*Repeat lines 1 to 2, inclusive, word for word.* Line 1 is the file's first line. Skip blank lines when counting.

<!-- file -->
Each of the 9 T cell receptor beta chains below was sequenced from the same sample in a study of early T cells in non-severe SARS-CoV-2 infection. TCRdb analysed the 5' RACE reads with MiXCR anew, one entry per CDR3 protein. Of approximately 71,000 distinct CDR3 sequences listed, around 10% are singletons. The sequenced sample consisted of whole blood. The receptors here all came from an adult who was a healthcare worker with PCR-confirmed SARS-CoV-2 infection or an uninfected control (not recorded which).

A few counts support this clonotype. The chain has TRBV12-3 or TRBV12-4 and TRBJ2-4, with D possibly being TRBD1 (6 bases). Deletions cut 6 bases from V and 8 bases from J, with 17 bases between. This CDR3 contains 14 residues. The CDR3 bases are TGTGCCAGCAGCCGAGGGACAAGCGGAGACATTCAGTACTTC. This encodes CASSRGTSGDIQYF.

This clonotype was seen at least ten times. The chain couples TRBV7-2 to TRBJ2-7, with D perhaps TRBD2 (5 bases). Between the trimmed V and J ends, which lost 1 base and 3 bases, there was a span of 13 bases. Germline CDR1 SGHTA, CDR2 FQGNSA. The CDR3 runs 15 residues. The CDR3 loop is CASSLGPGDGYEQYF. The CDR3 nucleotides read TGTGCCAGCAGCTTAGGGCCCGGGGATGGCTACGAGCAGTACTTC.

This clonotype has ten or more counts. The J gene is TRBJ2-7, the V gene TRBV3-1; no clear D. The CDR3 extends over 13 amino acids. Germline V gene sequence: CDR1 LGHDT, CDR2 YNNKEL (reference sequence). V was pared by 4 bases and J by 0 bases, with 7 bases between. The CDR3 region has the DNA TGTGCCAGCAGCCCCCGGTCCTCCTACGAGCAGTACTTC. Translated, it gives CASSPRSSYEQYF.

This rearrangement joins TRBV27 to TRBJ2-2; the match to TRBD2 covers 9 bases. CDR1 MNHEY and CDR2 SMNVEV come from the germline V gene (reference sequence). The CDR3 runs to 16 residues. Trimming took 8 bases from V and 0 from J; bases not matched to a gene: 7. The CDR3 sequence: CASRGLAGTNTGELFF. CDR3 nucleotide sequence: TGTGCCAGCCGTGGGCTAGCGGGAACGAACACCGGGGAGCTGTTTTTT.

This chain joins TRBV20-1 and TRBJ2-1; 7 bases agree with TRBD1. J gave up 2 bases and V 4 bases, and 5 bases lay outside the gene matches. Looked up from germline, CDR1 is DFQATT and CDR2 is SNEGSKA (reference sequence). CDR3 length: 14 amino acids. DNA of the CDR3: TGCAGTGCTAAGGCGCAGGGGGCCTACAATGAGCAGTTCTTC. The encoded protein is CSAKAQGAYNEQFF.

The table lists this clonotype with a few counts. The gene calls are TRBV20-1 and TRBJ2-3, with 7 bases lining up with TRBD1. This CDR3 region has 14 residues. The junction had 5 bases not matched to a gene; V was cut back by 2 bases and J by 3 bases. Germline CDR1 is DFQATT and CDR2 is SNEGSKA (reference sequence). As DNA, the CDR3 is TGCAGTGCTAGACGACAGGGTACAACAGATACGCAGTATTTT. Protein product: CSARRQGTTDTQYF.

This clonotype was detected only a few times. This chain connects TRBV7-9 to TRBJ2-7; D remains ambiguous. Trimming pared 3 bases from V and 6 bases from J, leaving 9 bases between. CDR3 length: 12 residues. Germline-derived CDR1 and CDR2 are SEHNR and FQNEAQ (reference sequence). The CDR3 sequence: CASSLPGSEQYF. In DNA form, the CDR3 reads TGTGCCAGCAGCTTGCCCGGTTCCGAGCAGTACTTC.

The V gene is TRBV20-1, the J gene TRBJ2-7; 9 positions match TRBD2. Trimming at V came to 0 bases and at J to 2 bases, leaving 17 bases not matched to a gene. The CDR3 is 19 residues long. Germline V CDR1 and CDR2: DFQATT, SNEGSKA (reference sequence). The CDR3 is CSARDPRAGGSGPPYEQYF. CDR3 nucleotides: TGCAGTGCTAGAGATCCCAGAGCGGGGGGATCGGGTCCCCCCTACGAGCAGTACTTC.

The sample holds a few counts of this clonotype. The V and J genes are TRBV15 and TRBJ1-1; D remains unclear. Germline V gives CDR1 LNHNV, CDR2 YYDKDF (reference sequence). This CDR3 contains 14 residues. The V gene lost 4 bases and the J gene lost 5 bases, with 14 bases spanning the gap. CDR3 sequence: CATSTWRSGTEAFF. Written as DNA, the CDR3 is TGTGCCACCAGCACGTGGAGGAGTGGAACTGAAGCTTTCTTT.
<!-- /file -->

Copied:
Each of the 9 T cell receptor beta chains below was sequenced from the same sample in a study of early T cells in non-severe SARS-CoV-2 infection. TCRdb analysed the 5' RACE reads with MiXCR anew, one entry per CDR3 protein. Of approximately 71,000 distinct CDR3 sequences listed, around 10% are singletons. The sequenced sample consisted of whole blood. The receptors here all came from an adult who was a healthcare worker with PCR-confirmed SARS-CoV-2 infection or an uninfected control (not recorded which).

A few counts support this clonotype. The chain has TRBV12-3 or TRBV12-4 and TRBJ2-4, with D possibly being TRBD1 (6 bases). Deletions cut 6 bases from V and 8 bases from J, with 17 bases between. This CDR3 contains 14 residues. The CDR3 bases are TGTGCCAGCAGCCGAGGGACAAGCGGAGACATTCAGTACTTC. This encodes CASSRGTSGDIQYF.